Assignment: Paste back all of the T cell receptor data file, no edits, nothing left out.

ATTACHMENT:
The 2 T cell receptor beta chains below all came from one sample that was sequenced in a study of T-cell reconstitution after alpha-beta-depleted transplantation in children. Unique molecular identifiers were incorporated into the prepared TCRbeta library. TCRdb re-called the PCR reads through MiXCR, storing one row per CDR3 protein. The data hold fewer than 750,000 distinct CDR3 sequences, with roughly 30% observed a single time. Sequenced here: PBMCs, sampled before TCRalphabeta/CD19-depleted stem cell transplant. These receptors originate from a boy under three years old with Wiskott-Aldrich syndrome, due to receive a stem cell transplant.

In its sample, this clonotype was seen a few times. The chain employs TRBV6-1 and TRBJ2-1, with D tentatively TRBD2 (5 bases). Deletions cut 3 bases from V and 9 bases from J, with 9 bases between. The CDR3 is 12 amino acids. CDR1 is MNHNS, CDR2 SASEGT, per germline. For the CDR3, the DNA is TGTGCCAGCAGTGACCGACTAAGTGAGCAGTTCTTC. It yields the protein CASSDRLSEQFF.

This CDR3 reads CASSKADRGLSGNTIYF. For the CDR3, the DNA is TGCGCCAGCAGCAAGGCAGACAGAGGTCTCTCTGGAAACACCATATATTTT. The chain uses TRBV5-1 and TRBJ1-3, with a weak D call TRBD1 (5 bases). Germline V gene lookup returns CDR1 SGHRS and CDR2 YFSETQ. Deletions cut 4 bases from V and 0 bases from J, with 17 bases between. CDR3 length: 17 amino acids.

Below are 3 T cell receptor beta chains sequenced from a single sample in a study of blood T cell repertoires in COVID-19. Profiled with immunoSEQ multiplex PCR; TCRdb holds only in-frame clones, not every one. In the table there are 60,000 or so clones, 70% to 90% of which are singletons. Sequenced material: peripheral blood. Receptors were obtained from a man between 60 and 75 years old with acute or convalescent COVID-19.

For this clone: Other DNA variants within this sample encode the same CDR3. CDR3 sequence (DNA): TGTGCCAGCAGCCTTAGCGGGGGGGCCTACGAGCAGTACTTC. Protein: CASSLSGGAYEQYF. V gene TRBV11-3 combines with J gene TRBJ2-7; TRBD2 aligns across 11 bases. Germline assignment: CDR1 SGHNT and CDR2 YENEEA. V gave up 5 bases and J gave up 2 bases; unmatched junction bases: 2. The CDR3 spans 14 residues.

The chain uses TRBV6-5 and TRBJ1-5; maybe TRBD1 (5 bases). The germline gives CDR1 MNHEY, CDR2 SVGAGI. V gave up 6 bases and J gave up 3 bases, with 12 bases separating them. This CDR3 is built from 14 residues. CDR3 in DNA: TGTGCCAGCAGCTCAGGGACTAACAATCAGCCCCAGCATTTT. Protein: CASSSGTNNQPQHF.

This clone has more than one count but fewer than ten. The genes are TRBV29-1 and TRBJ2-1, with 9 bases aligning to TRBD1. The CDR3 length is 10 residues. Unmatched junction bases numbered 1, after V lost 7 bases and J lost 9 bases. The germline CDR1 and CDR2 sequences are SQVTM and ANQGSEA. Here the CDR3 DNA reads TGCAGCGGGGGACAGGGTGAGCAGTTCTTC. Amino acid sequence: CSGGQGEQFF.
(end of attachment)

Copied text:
The 2 T cell receptor beta chains below all came from one sample that was sequenced in a study of T-cell reconstitution after alpha-beta-depleted transplantation in children. Unique molecular identifiers were incorporated into the prepared TCRbeta library. TCRdb re-called the PCR reads through MiXCR, storing one row per CDR3 protein. The data hold fewer than 750,000 distinct CDR3 sequences, with roughly 30% observed a single time. Sequenced here: PBMCs, sampled before TCRalphabeta/CD19-depleted stem cell transplant. These receptors originate from a boy under three years old with Wiskott-Aldrich syndrome, due to receive a stem cell transplant.

In its sample, this clonotype was seen a few times. The chain employs TRBV6-1 and TRBJ2-1, with D tentatively TRBD2 (5 bases). Deletions cut 3 bases from V and 9 bases from J, with 9 bases between. The CDR3 is 12 amino acids. CDR1 is MNHNS, CDR2 SASEGT, per germline. For the CDR3, the DNA is TGTGCCAGCAGTGACCGACTAAGTGAGCAGTTCTTC. It yields the protein CASSDRLSEQFF.

This CDR3 reads CASSKADRGLSGNTIYF. For the CDR3, the DNA is TGCGCCAGCAGCAAGGCAGACAGAGGTCTCTCTGGAAACACCATATATTTT. The chain uses TRBV5-1 and TRBJ1-3, with a weak D call TRBD1 (5 bases). Germline V gene lookup returns CDR1 SGHRS and CDR2 YFSETQ. Deletions cut 4 bases from V and 0 bases from J, with 17 bases between. CDR3 length: 17 amino acids.

Below are 3 T cell receptor beta chains sequenced from a single sample in a study of blood T cell repertoires in COVID-19. Profiled with immunoSEQ multiplex PCR; TCRdb holds only in-frame clones, not every one. In the table there are 60,000 or so clones, 70% to 90% of which are singletons. Sequenced material: peripheral blood. Receptors were obtained from a man between 60 and 75 years old with acute or convalescent COVID-19.

For this clone: Other DNA variants within this sample encode the same CDR3. CDR3 sequence (DNA): TGTGCCAGCAGCCTTAGCGGGGGGGCCTACGAGCAGTACTTC. Protein: CASSLSGGAYEQYF. V gene TRBV11-3 combines with J gene TRBJ2-7; TRBD2 aligns across 11 bases. Germline assignment: CDR1 SGHNT and CDR2 YENEEA. V gave up 5 bases and J gave up 2 bases; unmatched junction bases: 2. The CDR3 spans 14 residues.

The chain uses TRBV6-5 and TRBJ1-5; maybe TRBD1 (5 bases). The germline gives CDR1 MNHEY, CDR2 SVGAGI. V gave up 6 bases and J gave up 3 bases, with 12 bases separating them. This CDR3 is built from 14 residues. CDR3 in DNA: TGTGCCAGCAGCTCAGGGACTAACAATCAGCCCCAGCATTTT. Protein: CASSSGTNNQPQHF.

This clone has more than one count but fewer than ten. The genes are TRBV29-1 and TRBJ2-1, with 9 bases aligning to TRBD1. The CDR3 length is 10 residues. Unmatched junction bases numbered 1, after V lost 7 bases and J lost 9 bases. The germline CDR1 and CDR2 sequences are SQVTM and ANQGSEA. Here the CDR3 DNA reads TGCAGCGGGGGACAGGGTGAGCAGTTCTTC. Amino acid sequence: CSGGQGEQFF.